Proteases are crucial components of life. They regulate numerous biological pathways, such blood coagulation, neurotransmission, cell proliferation and apoptosis. They are also found to be involved in the development cancer, Alzheimer’s and many infectious diseases. Proteases, as a post-translational modification enzyme, regulate biological processes through proteolysis. And like many other enzymes, one of the key features of proteases is their substrate specificity, which is tightly controlled by specific interactions between the amino acid sequences of the substrates and their binding pockets. It’s important to characterize proteases’ specificities as it is a key to understand their biological functions. This work focused on the development and applications of a mass spectrometry-based technology, named Multiplex Substrate Profiling by Mass Spectrometry (MSP-MS), to characterize the specificities of proteases, and the design of fluorescent substrates and inhibitors based on protease specificity profiles.
Chapter II demonstrates the application of MSP-MS in uncovering the substrate specificity of a bacterial protease, Pd_dinase, which is a putative C1B-like cysteine protease commonly secreted by the human gut commensal Parabacteroidetes distasonis. We designed and synthesized a potent protease inhibitor glycine-arginine-AOMK based on its specificity profile. Furthermore, we revealed that Pd_dinase hydrolyzes several human antimicrobial peptides, such as β-defensin 2 and keratin-derived antimicrobial peptides, indicating that it may be secreted into the extracellular milieu to assist in gut colonization by inactivation of host antimicrobial peptides.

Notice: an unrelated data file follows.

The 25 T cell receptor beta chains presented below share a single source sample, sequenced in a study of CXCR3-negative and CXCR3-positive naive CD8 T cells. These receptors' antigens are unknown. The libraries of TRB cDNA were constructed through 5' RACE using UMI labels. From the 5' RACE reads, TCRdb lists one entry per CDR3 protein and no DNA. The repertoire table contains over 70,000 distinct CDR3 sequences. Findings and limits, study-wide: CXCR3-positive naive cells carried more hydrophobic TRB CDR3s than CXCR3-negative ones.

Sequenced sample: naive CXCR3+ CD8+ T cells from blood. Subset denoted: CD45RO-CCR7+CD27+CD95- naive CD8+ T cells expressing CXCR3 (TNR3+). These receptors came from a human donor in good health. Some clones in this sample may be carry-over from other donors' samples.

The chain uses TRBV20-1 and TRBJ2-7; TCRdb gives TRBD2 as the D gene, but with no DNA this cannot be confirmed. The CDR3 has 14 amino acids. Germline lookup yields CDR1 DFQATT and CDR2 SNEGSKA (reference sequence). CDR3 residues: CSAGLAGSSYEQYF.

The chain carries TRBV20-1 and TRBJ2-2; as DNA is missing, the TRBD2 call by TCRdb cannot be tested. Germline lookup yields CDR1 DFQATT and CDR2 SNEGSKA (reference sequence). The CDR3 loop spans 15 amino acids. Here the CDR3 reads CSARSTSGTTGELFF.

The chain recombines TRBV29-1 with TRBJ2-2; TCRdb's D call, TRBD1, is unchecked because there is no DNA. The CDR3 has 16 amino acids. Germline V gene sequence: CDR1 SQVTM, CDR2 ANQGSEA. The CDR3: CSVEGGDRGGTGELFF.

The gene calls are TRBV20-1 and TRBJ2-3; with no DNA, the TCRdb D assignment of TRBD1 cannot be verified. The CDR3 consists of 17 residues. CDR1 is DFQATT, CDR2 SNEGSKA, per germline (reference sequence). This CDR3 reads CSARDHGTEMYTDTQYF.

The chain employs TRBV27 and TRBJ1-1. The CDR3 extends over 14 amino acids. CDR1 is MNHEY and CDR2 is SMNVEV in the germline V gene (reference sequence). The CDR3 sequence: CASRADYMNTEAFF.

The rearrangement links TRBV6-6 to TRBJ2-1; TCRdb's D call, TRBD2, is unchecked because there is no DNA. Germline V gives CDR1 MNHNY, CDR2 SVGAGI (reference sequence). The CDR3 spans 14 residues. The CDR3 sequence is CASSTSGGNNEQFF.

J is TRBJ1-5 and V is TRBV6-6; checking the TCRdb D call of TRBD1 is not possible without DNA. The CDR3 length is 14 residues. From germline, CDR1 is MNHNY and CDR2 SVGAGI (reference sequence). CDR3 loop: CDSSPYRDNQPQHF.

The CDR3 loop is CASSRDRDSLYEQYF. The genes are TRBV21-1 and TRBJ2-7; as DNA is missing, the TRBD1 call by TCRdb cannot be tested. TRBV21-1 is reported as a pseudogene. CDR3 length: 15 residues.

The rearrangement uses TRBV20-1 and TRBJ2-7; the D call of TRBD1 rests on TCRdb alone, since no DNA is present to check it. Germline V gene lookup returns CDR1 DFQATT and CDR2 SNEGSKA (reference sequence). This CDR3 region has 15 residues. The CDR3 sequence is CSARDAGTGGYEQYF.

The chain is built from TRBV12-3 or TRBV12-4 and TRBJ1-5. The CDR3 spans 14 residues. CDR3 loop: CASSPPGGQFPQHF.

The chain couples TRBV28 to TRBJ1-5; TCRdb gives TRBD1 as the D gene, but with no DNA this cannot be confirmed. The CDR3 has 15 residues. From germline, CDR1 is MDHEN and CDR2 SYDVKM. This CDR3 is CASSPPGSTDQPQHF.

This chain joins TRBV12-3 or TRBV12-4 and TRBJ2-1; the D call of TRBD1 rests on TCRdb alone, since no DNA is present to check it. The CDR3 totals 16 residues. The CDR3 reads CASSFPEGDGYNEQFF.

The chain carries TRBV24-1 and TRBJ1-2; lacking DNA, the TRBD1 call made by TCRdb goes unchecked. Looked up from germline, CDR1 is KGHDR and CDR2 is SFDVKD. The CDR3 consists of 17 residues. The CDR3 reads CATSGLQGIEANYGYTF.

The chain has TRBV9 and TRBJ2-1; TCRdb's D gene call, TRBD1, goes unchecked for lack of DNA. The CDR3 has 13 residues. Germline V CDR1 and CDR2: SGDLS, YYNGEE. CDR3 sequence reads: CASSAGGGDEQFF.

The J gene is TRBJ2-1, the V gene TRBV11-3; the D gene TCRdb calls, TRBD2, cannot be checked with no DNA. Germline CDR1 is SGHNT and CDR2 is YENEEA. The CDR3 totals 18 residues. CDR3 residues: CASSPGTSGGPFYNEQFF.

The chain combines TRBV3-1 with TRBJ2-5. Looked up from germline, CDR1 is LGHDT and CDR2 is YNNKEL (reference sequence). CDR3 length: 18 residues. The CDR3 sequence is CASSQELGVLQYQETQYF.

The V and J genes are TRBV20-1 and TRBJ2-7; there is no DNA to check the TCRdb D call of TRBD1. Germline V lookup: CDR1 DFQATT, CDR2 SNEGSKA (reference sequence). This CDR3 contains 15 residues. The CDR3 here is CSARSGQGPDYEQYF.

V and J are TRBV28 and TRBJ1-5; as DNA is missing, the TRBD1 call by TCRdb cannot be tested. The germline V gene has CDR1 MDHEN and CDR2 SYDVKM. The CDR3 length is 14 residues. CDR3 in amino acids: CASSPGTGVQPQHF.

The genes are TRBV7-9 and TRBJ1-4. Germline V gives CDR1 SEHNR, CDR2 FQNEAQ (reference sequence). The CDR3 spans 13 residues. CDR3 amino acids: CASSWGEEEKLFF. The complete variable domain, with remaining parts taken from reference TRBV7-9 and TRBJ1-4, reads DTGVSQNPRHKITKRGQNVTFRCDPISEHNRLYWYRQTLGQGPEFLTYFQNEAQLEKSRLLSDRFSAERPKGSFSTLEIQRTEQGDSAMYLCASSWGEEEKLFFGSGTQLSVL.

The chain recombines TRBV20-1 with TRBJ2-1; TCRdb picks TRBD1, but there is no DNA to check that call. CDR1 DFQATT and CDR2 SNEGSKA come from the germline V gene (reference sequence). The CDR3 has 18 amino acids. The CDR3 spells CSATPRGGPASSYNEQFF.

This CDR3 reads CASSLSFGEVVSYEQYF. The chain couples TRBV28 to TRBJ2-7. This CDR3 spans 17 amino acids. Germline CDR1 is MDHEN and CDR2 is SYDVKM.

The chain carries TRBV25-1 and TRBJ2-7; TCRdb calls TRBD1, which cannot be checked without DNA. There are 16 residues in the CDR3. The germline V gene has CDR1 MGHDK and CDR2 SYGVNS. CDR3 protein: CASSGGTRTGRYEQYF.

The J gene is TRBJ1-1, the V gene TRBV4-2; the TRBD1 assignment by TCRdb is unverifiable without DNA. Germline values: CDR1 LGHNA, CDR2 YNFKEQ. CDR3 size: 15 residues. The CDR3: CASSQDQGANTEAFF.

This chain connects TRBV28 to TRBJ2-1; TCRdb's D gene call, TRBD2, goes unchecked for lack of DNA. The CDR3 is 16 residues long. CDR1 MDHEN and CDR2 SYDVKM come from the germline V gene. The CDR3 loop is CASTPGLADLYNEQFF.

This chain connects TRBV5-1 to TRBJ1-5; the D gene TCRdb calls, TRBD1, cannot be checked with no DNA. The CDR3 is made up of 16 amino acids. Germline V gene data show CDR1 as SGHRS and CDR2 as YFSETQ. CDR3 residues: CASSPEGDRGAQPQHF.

Chapter III presents the study to extend the application of the MSP-MS technology in studying complex biological samples. In this study, we isolated bovine chromaffin granules (CGs) and quantified the endogenous proteins and peptides through proteomics and peptidomics. In addition, we performed degradation assays to profile proteolytic processing of proneuropeptides and MSP-MS assays to characterize proteas activities. With comprehensive profile of proteases, substrates and proteolytic specificities, we were able to discover six catalytically active proteases and assign their activities to some of the cleavages on proneuropeptides.
Chapter IV presents the study of developing quantitative Multiplex Substrate Profiling by Mass Spectrometry (qMSP-MS) method by combining the quantitative power of tandem mass tags (TMTs) with our previously established peptide cleavage assay, MSP-MS. We validated the method with papain, a well-characterized cysteine peptidase and uncovered the substrate specificity of two minimally characterized intramembrane rhomboid proteases. We further showed that activity from multiple peptidases in complex biological samples can be deciphered, including secretions from lung cancer cell lines. Discovery of the protease specificity at the site of the disease highlights the potential for qMSP-MS to guide the development of protease-activating drugs for cancer and infectious disease.